Thank you for your article on Stone Lagoon ("By the Breach," Feb. 14).
My morning commute from Arcata to Orick must be the prettiest in the world: Four days a week I drive past Big, Stone and Freshwater Lagoons. In winter, the commute is made in the dark. But this time of year, the dawn light obscures the horizon, blending lagoon, ocean and sky into one flat color: I once mistook the lights of crab boats on the ocean for stars hanging low in the sky. One morning a fisher crossed 101 at Freshwater in front of my car, going to the lagoon from the beach. Another morning, at the north end of Big Lagoon, a mountain lion crossed 101, too fast for me to even react. I feel blessed by the gifts of such beauty. At a time when the health of the natural world is threatened by human actions, I can only hope that all peoples can celebrate a jump dance to heal this gift we have all been given.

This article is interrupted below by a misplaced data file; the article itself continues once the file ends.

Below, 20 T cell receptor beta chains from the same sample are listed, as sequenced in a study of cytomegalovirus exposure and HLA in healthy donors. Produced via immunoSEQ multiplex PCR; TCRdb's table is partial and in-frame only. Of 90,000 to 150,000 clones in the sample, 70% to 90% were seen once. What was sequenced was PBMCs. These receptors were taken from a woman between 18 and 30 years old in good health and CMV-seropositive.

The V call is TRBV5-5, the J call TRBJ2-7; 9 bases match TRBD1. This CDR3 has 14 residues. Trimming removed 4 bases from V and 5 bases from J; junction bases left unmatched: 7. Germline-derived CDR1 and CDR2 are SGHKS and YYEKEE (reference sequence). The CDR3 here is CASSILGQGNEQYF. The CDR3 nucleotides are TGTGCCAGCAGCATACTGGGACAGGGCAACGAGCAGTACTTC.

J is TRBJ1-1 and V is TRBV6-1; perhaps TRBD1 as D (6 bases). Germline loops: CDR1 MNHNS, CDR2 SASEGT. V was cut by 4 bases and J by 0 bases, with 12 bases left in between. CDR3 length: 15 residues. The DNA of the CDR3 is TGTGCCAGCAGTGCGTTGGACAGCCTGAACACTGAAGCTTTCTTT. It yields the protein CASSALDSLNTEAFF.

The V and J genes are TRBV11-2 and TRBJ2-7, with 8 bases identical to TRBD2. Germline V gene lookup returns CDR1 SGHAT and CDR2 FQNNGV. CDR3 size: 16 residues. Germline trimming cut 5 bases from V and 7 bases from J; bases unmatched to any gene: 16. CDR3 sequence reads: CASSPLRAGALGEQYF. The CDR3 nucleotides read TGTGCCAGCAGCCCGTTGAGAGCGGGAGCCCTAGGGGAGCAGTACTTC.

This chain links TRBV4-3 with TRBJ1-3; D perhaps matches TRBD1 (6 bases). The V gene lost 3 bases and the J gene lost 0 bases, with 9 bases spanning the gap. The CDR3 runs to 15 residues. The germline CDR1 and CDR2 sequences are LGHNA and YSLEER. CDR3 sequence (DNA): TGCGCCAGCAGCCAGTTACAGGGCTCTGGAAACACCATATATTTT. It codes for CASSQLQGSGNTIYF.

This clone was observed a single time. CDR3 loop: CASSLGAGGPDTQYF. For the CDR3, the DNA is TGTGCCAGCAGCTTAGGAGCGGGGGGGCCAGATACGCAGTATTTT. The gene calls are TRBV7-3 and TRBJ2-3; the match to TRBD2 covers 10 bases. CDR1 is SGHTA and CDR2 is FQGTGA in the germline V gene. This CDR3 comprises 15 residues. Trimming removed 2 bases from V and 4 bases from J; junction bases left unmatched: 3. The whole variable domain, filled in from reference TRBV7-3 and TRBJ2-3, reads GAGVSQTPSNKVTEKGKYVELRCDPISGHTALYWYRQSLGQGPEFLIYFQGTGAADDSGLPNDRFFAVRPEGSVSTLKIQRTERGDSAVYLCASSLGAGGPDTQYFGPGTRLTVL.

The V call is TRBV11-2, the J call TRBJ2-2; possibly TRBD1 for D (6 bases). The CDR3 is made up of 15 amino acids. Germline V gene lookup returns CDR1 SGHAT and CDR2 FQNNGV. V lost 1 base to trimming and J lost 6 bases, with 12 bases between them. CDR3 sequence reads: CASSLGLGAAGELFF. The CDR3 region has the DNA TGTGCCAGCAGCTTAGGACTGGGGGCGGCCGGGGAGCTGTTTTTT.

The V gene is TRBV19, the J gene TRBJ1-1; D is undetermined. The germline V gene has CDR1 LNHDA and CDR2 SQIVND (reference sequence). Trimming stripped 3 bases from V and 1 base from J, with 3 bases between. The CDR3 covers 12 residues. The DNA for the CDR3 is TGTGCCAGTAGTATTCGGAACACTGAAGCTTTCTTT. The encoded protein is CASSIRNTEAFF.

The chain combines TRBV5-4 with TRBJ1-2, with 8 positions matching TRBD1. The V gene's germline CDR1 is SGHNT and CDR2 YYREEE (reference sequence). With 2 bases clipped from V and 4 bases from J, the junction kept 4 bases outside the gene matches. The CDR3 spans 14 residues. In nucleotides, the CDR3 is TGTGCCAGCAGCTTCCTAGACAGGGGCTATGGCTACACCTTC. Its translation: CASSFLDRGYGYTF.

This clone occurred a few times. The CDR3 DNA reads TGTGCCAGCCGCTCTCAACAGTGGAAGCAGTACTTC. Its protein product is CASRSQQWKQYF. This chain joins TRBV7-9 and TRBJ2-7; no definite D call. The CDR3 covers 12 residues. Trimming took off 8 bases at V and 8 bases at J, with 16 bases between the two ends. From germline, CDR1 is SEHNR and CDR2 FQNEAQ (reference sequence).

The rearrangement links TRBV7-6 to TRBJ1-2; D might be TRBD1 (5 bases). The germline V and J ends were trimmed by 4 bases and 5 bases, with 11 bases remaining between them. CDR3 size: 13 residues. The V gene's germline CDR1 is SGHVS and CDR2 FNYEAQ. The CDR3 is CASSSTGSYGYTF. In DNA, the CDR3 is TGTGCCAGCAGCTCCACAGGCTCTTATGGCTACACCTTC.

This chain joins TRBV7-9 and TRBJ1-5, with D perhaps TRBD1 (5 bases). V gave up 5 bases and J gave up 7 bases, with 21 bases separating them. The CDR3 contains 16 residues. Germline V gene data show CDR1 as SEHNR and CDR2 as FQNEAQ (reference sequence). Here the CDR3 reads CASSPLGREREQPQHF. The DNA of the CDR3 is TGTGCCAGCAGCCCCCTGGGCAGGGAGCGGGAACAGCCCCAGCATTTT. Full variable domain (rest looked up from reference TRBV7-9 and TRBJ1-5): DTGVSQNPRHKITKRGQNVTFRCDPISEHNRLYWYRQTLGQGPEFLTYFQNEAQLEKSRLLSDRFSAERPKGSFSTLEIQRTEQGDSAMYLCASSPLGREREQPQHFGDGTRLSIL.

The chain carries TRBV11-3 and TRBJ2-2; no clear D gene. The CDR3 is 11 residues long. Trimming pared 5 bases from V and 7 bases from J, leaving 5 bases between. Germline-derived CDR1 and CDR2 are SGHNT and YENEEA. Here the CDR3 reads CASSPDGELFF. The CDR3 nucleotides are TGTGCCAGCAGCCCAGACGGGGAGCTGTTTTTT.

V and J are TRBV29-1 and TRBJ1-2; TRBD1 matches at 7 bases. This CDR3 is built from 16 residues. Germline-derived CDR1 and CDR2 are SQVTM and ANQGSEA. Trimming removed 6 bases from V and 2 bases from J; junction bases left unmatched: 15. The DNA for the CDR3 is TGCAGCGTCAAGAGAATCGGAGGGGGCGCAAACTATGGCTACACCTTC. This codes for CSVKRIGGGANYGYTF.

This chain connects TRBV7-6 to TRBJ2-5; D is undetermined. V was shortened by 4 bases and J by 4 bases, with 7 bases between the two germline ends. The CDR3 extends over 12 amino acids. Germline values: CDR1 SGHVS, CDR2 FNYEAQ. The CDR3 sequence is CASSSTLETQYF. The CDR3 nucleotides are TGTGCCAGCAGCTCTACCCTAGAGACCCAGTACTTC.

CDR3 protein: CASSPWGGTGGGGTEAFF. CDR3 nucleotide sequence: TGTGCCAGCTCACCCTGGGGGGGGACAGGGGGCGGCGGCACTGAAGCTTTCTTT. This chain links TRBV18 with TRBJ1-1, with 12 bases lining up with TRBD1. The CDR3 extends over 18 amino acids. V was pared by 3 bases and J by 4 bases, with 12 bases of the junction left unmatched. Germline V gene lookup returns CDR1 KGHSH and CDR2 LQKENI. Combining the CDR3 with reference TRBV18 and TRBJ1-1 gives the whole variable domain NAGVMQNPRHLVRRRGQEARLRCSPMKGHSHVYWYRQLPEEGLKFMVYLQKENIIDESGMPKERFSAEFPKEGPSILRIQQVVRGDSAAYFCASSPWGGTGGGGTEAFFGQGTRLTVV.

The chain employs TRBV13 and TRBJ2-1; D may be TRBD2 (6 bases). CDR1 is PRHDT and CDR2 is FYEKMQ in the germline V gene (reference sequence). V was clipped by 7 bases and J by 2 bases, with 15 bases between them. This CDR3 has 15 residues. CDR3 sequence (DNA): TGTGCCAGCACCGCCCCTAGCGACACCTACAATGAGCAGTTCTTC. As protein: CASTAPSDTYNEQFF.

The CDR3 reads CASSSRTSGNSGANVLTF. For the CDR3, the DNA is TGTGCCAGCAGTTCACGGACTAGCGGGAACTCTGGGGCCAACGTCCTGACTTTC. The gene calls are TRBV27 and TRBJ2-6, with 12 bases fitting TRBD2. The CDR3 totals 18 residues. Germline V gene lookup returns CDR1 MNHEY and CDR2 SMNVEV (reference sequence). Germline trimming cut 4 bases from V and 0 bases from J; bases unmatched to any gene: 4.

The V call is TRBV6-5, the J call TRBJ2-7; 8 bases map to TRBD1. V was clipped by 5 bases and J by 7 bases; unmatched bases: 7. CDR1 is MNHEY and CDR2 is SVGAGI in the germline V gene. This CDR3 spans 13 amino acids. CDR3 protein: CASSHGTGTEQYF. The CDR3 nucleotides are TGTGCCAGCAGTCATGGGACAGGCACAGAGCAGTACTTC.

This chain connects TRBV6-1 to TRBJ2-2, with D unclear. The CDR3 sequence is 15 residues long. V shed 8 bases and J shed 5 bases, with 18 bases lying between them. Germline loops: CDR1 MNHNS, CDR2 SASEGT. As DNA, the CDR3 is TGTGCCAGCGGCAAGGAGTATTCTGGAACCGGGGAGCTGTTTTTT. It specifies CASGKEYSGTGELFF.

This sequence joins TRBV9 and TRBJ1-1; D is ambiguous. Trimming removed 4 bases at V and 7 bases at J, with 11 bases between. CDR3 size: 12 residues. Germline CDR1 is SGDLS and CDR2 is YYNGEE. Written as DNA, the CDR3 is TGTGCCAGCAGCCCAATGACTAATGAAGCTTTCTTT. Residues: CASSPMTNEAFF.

And I probably won't be the only one to write to tell you that Freshwater Lagoon is part of Redwood National Park, not Humboldt Lagoons State Park. The map inset for in the article had it right; the text in the article was incorrect.
Laura Julian, Blue Lake
Editor's note: California State Parks considers Freshwater Lagoon part of Humboldt Lagoons State Park. The lagoon (and its watershed) actually has multiple owners, as Redwood National Park's chief of vegetation management, Leonel Arguello, tells us: Most of the watershed, including half of the lagoon water, is owned by private parties; Redwood National Park owns the oceanside beach and the other half of the lagoon; State Parks owns some of the dry land on the south side of the lagoon.